With a sigh, she sat down on one of the stone benches overlooking the city and tried to keep her mind from straying in the direction it always seemed to whenever marriage was mentioned or at least thought of.
The one direction it shouldn't – couldn't – go in because it just wasn't possible, especially not with a death sentence looming over her.
She wasn't sure how long she sat in the garden, inhaling the once foreign but slowly growing familiar once more blooms of the flowers around her. The longer she stayed in the O.Z., the clearer her childhood memories became – something that both delighted and saddened her father, who was slowly regaining his youngest daughter just as soon as he was losing her again.
"I sent them letters." It was his voice that startled her now as he joined her in the garden. He sat down beside her, his hand resting next to hers on the cool stone surface. "I don't know if they'll get them in time or even if they'll get them at all but I sent them. I tried to tell them."
'Tried to ask them for help,' DG added silently, not needing clarification on who 'they' were. The true heroes of the Eclipse, the three men who'd stood by her side and kept her alive during the first days of her return to the Zone.
Three men who, she knew, her father was hoping would somehow be able to defy the odds and keep her alive once more.
Instead of telling him she doubted it would help, DG moved her hand to cover her father's. "Thank you, Dad."
Ahamo cleared his throat, his fingers tightening almost painfully around hers. He said nothing else, unable to speak past the lump in his throat even if he had known what to say. His wife was fading before his eyes, her body giving up as her light was drained away by the stress and grief. His eldest daughter was a shell of her childhood self, a recluse by choice who couldn't look at her own reflection for fear of what she might see staring back and his youngest, his spitfire... The one light in his miserable existence, the one thing that kept him hoping for a happy ending...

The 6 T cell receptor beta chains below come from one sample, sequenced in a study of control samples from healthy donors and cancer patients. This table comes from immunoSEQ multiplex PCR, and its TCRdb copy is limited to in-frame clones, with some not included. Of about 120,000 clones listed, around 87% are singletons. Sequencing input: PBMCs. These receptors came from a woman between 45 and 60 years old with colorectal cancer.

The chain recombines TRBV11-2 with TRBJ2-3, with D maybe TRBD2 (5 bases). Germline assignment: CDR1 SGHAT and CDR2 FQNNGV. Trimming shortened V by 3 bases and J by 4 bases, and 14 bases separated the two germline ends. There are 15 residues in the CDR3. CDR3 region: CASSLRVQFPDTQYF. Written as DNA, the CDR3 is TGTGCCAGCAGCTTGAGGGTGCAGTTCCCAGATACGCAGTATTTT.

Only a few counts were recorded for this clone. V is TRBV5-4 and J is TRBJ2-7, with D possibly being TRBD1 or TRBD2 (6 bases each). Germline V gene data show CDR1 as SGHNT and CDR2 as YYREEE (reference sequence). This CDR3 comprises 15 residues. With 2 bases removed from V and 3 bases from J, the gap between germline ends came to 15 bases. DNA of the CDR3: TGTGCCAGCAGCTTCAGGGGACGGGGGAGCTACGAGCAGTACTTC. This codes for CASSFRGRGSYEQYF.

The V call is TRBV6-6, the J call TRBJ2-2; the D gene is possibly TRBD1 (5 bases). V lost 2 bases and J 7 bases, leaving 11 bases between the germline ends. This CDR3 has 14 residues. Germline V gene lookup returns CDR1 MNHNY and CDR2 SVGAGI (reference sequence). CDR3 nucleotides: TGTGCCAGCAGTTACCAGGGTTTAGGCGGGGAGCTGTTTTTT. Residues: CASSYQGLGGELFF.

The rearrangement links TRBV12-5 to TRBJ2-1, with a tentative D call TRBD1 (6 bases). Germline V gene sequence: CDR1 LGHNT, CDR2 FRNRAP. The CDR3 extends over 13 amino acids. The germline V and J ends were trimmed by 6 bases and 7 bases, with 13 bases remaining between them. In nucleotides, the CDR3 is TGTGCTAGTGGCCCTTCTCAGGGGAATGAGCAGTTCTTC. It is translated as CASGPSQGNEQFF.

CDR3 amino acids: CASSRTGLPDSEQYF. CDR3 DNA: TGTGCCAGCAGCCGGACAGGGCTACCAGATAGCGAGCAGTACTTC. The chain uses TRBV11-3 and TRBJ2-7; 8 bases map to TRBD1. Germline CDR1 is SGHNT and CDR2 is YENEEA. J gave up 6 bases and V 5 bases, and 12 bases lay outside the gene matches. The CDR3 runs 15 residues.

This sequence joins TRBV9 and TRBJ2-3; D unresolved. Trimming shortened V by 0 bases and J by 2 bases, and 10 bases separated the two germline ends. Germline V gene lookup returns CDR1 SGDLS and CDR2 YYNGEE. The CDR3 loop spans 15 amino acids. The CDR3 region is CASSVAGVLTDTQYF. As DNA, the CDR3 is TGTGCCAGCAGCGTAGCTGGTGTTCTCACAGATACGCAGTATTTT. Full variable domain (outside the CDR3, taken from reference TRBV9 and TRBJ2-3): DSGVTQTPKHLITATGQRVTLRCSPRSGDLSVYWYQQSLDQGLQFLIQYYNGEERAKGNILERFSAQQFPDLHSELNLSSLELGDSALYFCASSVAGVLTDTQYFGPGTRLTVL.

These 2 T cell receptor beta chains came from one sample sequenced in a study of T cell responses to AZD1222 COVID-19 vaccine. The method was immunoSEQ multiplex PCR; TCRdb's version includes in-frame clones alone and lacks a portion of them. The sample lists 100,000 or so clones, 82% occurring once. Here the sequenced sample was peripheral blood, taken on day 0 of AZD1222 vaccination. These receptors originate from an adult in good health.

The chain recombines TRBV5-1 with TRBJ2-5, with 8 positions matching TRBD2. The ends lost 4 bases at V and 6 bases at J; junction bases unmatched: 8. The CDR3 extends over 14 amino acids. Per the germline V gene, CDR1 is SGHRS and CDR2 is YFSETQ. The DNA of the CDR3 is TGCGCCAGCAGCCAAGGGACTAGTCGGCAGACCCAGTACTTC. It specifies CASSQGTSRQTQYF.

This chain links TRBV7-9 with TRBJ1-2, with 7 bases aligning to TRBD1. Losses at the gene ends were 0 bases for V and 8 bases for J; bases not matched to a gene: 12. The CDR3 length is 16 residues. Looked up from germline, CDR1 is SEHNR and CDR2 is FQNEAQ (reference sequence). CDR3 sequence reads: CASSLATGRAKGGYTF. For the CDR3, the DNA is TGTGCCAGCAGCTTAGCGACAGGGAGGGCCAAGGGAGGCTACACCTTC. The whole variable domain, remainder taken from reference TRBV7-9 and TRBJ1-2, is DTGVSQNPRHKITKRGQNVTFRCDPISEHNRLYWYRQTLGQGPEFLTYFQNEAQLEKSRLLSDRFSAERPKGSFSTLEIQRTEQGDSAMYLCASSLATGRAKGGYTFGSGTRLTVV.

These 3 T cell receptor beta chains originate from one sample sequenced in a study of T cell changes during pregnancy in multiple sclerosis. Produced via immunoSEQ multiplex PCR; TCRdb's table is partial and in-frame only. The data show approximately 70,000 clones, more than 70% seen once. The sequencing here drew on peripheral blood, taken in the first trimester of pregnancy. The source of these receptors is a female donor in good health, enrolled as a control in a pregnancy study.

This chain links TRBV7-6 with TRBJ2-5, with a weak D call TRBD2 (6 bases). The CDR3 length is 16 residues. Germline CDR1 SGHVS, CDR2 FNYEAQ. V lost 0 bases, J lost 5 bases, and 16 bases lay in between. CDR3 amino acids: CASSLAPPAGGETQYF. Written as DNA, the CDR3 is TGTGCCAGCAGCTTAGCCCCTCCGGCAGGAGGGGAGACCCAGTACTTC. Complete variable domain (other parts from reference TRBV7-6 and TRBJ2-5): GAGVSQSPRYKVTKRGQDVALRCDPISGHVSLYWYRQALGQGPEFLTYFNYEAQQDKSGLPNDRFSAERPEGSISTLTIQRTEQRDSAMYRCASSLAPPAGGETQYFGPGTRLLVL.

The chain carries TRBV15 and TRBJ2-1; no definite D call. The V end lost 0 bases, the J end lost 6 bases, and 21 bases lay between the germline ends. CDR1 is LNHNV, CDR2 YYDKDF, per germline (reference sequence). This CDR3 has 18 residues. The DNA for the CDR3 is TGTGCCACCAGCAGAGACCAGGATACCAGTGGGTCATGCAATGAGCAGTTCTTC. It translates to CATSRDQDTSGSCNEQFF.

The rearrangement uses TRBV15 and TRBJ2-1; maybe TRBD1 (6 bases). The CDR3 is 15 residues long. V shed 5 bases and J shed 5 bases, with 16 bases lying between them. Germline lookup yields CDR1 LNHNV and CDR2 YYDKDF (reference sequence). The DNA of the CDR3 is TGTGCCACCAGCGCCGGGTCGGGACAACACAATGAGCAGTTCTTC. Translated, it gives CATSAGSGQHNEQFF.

Her light still shone brightly but only until those who would revel in his family's misfortune could extinguish it for good.
"Do you think it'll hurt for long?" DG asked after a long silence, her voice sounding so much like the child he remembered that it caused his already breaking heart to ache anew. "Toto told me I can use my magic to block out most of it, put myself in some kind of trance, but I don't know if I can learn how to in such a short space of time."
Tutor had also told her in whispered tones that she could use her light to break the rope and flee unrecognised into the crowd but DG had shook her head at that, knowing to do so would only be to line her sister up to take her place. Besides, she'd pointed out, Lord Calletta had taken a cruel pleasure in telling her that the rope they were going to use had been conjured by the Sorceress herself. As such, it was magically reinforced and protected so that any spell designed to break it would rebound and cause it instead to tighten harder.
"Just don't think about it," was all her father could manage, his eyes clouded over with the tears she could hear in his voice. "Don't think about it, Spitfire, not until you have to."
She had to think of it every waking second, DG thought, and even those rare moments where she slept. It was impossible not to. Still, for his sake, she forced herself to nod and went back to sitting in silence, watching as the suns rose to their peak before sinking behind the Blood Mountains once more.
Another day over and another step day closer to her last.